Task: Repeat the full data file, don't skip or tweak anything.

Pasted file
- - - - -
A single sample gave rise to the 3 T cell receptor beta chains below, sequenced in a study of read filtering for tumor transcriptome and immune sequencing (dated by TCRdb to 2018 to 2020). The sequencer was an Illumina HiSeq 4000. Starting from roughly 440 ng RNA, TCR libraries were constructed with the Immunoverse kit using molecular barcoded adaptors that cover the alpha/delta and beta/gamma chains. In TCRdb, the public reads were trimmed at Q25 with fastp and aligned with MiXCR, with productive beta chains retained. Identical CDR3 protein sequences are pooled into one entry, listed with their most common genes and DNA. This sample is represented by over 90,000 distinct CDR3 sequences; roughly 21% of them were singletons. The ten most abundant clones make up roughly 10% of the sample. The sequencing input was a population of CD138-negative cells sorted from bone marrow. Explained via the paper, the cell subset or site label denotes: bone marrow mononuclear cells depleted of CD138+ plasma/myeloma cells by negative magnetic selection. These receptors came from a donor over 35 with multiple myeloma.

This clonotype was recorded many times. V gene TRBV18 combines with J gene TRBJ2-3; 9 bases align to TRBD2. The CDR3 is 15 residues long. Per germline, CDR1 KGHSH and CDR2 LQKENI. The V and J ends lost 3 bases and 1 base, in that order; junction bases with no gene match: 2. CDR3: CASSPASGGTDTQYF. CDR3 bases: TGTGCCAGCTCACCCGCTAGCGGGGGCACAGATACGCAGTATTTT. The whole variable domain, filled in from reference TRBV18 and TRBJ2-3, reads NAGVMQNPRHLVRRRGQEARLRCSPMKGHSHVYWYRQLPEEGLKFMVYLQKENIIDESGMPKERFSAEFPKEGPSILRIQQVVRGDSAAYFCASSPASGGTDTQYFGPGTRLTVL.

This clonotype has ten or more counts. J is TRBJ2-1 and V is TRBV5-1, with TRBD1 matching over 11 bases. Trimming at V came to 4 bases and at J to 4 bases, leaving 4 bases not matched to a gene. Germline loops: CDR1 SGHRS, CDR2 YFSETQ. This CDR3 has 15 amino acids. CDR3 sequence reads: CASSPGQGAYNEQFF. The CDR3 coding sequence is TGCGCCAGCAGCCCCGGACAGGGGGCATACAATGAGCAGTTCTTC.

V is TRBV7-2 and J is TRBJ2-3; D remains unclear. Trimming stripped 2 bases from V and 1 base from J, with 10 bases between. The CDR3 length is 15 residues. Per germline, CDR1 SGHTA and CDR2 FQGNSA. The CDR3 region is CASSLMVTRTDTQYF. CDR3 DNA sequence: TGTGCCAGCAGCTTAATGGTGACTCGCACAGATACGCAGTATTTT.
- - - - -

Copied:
A single sample gave rise to the 3 T cell receptor beta chains below, sequenced in a study of read filtering for tumor transcriptome and immune sequencing (dated by TCRdb to 2018 to 2020). The sequencer was an Illumina HiSeq 4000. Starting from roughly 440 ng RNA, TCR libraries were constructed with the Immunoverse kit using molecular barcoded adaptors that cover the alpha/delta and beta/gamma chains. In TCRdb, the public reads were trimmed at Q25 with fastp and aligned with MiXCR, with productive beta chains retained. Identical CDR3 protein sequences are pooled into one entry, listed with their most common genes and DNA. This sample is represented by over 90,000 distinct CDR3 sequences; roughly 21% of them were singletons. The ten most abundant clones make up roughly 10% of the sample. The sequencing input was a population of CD138-negative cells sorted from bone marrow. Explained via the paper, the cell subset or site label denotes: bone marrow mononuclear cells depleted of CD138+ plasma/myeloma cells by negative magnetic selection. These receptors came from a donor over 35 with multiple myeloma.

This clonotype was recorded many times. V gene TRBV18 combines with J gene TRBJ2-3; 9 bases align to TRBD2. The CDR3 is 15 residues long. Per germline, CDR1 KGHSH and CDR2 LQKENI. The V and J ends lost 3 bases and 1 base, in that order; junction bases with no gene match: 2. CDR3: CASSPASGGTDTQYF. CDR3 bases: TGTGCCAGCTCACCCGCTAGCGGGGGCACAGATACGCAGTATTTT. The whole variable domain, filled in from reference TRBV18 and TRBJ2-3, reads NAGVMQNPRHLVRRRGQEARLRCSPMKGHSHVYWYRQLPEEGLKFMVYLQKENIIDESGMPKERFSAEFPKEGPSILRIQQVVRGDSAAYFCASSPASGGTDTQYFGPGTRLTVL.

This clonotype has ten or more counts. J is TRBJ2-1 and V is TRBV5-1, with TRBD1 matching over 11 bases. Trimming at V came to 4 bases and at J to 4 bases, leaving 4 bases not matched to a gene. Germline loops: CDR1 SGHRS, CDR2 YFSETQ. This CDR3 has 15 amino acids. CDR3 sequence reads: CASSPGQGAYNEQFF. The CDR3 coding sequence is TGCGCCAGCAGCCCCGGACAGGGGGCATACAATGAGCAGTTCTTC.

V is TRBV7-2 and J is TRBJ2-3; D remains unclear. Trimming stripped 2 bases from V and 1 base from J, with 10 bases between. The CDR3 length is 15 residues. Per germline, CDR1 SGHTA and CDR2 FQGNSA. The CDR3 region is CASSLMVTRTDTQYF. CDR3 DNA sequence: TGTGCCAGCAGCTTAATGGTGACTCGCACAGATACGCAGTATTTT.